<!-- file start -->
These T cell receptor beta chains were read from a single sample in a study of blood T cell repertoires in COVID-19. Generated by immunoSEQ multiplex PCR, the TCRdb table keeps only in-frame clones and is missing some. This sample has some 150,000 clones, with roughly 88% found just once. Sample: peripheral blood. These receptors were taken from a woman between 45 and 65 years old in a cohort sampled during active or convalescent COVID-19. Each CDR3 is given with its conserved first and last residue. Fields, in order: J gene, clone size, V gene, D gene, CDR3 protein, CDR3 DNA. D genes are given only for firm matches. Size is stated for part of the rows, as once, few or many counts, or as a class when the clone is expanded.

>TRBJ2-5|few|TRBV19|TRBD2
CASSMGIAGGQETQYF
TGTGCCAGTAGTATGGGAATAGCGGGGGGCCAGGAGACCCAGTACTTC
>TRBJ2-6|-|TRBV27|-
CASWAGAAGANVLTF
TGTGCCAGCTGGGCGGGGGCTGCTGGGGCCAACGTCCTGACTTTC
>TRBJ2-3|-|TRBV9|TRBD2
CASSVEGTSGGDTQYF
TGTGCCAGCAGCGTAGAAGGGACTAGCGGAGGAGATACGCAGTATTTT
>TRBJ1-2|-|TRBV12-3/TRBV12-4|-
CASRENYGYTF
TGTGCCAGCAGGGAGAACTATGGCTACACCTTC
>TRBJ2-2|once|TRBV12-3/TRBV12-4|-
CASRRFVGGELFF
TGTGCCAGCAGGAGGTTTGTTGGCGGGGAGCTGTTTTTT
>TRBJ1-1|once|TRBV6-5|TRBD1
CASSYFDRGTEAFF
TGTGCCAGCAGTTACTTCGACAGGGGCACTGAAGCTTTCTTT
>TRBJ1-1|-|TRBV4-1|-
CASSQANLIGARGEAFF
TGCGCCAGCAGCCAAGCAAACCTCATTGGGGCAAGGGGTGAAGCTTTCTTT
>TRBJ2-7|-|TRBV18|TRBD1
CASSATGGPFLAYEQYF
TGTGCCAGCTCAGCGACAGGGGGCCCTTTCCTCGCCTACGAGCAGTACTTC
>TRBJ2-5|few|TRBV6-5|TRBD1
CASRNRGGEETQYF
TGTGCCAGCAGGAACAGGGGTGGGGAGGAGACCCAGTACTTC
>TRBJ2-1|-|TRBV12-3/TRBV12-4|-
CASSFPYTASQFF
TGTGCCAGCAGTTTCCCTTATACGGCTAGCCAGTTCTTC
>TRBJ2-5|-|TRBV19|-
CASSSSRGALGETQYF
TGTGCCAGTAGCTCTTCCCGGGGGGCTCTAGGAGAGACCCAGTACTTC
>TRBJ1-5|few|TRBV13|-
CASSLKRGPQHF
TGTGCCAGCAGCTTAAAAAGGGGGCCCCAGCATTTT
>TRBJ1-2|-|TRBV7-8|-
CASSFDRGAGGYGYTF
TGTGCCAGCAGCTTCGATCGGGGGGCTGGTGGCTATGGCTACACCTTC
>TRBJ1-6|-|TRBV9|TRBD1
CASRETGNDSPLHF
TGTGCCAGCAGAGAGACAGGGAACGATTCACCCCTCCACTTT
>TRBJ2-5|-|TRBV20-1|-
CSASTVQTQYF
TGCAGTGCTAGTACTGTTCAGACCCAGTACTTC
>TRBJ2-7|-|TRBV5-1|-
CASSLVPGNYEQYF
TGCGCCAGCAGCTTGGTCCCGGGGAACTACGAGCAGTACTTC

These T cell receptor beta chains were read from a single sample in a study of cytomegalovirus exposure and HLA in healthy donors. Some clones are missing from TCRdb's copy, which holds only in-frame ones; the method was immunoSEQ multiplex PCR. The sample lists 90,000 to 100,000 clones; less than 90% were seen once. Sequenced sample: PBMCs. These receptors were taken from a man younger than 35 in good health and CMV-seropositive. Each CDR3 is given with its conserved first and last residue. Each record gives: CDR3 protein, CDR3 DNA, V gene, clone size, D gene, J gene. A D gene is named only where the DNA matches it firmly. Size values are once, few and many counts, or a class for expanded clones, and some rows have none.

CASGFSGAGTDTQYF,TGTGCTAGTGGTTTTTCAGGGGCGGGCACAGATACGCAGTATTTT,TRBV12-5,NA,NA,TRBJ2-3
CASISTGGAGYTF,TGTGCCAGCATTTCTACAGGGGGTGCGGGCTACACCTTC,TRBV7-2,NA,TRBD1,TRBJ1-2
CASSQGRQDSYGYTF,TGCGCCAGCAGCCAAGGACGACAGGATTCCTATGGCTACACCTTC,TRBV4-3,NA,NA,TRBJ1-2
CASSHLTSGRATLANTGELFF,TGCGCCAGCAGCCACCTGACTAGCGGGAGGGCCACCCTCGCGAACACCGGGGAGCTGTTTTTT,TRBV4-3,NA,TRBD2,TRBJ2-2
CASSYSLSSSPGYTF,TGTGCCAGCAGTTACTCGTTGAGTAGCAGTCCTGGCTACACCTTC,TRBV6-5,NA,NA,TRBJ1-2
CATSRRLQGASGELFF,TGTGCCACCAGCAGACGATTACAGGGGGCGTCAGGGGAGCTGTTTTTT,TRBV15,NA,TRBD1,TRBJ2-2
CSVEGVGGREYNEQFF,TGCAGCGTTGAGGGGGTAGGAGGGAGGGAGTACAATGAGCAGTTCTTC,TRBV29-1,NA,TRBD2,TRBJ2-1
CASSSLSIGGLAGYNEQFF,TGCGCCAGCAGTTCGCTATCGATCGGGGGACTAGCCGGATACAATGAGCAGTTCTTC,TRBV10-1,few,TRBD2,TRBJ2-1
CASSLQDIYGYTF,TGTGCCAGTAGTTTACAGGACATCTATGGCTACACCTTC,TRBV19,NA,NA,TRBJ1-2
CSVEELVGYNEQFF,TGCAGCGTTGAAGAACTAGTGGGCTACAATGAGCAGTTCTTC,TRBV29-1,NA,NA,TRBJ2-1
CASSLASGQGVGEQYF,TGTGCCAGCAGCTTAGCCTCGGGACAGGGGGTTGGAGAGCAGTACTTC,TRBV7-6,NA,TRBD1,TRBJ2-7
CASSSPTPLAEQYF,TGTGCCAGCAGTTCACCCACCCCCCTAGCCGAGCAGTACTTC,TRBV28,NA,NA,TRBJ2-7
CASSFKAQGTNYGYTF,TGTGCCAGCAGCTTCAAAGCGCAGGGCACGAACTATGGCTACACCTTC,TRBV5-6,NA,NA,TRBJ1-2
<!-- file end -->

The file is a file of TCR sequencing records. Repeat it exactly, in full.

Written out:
These T cell receptor beta chains were read from a single sample in a study of blood T cell repertoires in COVID-19. Generated by immunoSEQ multiplex PCR, the TCRdb table keeps only in-frame clones and is missing some. This sample has some 150,000 clones, with roughly 88% found just once. Sample: peripheral blood. These receptors were taken from a woman between 45 and 65 years old in a cohort sampled during active or convalescent COVID-19. Each CDR3 is given with its conserved first and last residue. Fields, in order: J gene, clone size, V gene, D gene, CDR3 protein, CDR3 DNA. D genes are given only for firm matches. Size is stated for part of the rows, as once, few or many counts, or as a class when the clone is expanded.

>TRBJ2-5|few|TRBV19|TRBD2
CASSMGIAGGQETQYF
TGTGCCAGTAGTATGGGAATAGCGGGGGGCCAGGAGACCCAGTACTTC
>TRBJ2-6|-|TRBV27|-
CASWAGAAGANVLTF
TGTGCCAGCTGGGCGGGGGCTGCTGGGGCCAACGTCCTGACTTTC
>TRBJ2-3|-|TRBV9|TRBD2
CASSVEGTSGGDTQYF
TGTGCCAGCAGCGTAGAAGGGACTAGCGGAGGAGATACGCAGTATTTT
>TRBJ1-2|-|TRBV12-3/TRBV12-4|-
CASRENYGYTF
TGTGCCAGCAGGGAGAACTATGGCTACACCTTC
>TRBJ2-2|once|TRBV12-3/TRBV12-4|-
CASRRFVGGELFF
TGTGCCAGCAGGAGGTTTGTTGGCGGGGAGCTGTTTTTT
>TRBJ1-1|once|TRBV6-5|TRBD1
CASSYFDRGTEAFF
TGTGCCAGCAGTTACTTCGACAGGGGCACTGAAGCTTTCTTT
>TRBJ1-1|-|TRBV4-1|-
CASSQANLIGARGEAFF
TGCGCCAGCAGCCAAGCAAACCTCATTGGGGCAAGGGGTGAAGCTTTCTTT
>TRBJ2-7|-|TRBV18|TRBD1
CASSATGGPFLAYEQYF
TGTGCCAGCTCAGCGACAGGGGGCCCTTTCCTCGCCTACGAGCAGTACTTC
>TRBJ2-5|few|TRBV6-5|TRBD1
CASRNRGGEETQYF
TGTGCCAGCAGGAACAGGGGTGGGGAGGAGACCCAGTACTTC
>TRBJ2-1|-|TRBV12-3/TRBV12-4|-
CASSFPYTASQFF
TGTGCCAGCAGTTTCCCTTATACGGCTAGCCAGTTCTTC
>TRBJ2-5|-|TRBV19|-
CASSSSRGALGETQYF
TGTGCCAGTAGCTCTTCCCGGGGGGCTCTAGGAGAGACCCAGTACTTC
>TRBJ1-5|few|TRBV13|-
CASSLKRGPQHF
TGTGCCAGCAGCTTAAAAAGGGGGCCCCAGCATTTT
>TRBJ1-2|-|TRBV7-8|-
CASSFDRGAGGYGYTF
TGTGCCAGCAGCTTCGATCGGGGGGCTGGTGGCTATGGCTACACCTTC
>TRBJ1-6|-|TRBV9|TRBD1
CASRETGNDSPLHF
TGTGCCAGCAGAGAGACAGGGAACGATTCACCCCTCCACTTT
>TRBJ2-5|-|TRBV20-1|-
CSASTVQTQYF
TGCAGTGCTAGTACTGTTCAGACCCAGTACTTC
>TRBJ2-7|-|TRBV5-1|-
CASSLVPGNYEQYF
TGCGCCAGCAGCTTGGTCCCGGGGAACTACGAGCAGTACTTC

These T cell receptor beta chains were read from a single sample in a study of cytomegalovirus exposure and HLA in healthy donors. Some clones are missing from TCRdb's copy, which holds only in-frame ones; the method was immunoSEQ multiplex PCR. The sample lists 90,000 to 100,000 clones; less than 90% were seen once. Sequenced sample: PBMCs. These receptors were taken from a man younger than 35 in good health and CMV-seropositive. Each CDR3 is given with its conserved first and last residue. Each record gives: CDR3 protein, CDR3 DNA, V gene, clone size, D gene, J gene. A D gene is named only where the DNA matches it firmly. Size values are once, few and many counts, or a class for expanded clones, and some rows have none.

CASGFSGAGTDTQYF,TGTGCTAGTGGTTTTTCAGGGGCGGGCACAGATACGCAGTATTTT,TRBV12-5,NA,NA,TRBJ2-3
CASISTGGAGYTF,TGTGCCAGCATTTCTACAGGGGGTGCGGGCTACACCTTC,TRBV7-2,NA,TRBD1,TRBJ1-2
CASSQGRQDSYGYTF,TGCGCCAGCAGCCAAGGACGACAGGATTCCTATGGCTACACCTTC,TRBV4-3,NA,NA,TRBJ1-2
CASSHLTSGRATLANTGELFF,TGCGCCAGCAGCCACCTGACTAGCGGGAGGGCCACCCTCGCGAACACCGGGGAGCTGTTTTTT,TRBV4-3,NA,TRBD2,TRBJ2-2
CASSYSLSSSPGYTF,TGTGCCAGCAGTTACTCGTTGAGTAGCAGTCCTGGCTACACCTTC,TRBV6-5,NA,NA,TRBJ1-2
CATSRRLQGASGELFF,TGTGCCACCAGCAGACGATTACAGGGGGCGTCAGGGGAGCTGTTTTTT,TRBV15,NA,TRBD1,TRBJ2-2
CSVEGVGGREYNEQFF,TGCAGCGTTGAGGGGGTAGGAGGGAGGGAGTACAATGAGCAGTTCTTC,TRBV29-1,NA,TRBD2,TRBJ2-1
CASSSLSIGGLAGYNEQFF,TGCGCCAGCAGTTCGCTATCGATCGGGGGACTAGCCGGATACAATGAGCAGTTCTTC,TRBV10-1,few,TRBD2,TRBJ2-1
CASSLQDIYGYTF,TGTGCCAGTAGTTTACAGGACATCTATGGCTACACCTTC,TRBV19,NA,NA,TRBJ1-2
CSVEELVGYNEQFF,TGCAGCGTTGAAGAACTAGTGGGCTACAATGAGCAGTTCTTC,TRBV29-1,NA,NA,TRBJ2-1
CASSLASGQGVGEQYF,TGTGCCAGCAGCTTAGCCTCGGGACAGGGGGTTGGAGAGCAGTACTTC,TRBV7-6,NA,TRBD1,TRBJ2-7
CASSSPTPLAEQYF,TGTGCCAGCAGTTCACCCACCCCCCTAGCCGAGCAGTACTTC,TRBV28,NA,NA,TRBJ2-7
CASSFKAQGTNYGYTF,TGTGCCAGCAGCTTCAAAGCGCAGGGCACGAACTATGGCTACACCTTC,TRBV5-6,NA,NA,TRBJ1-2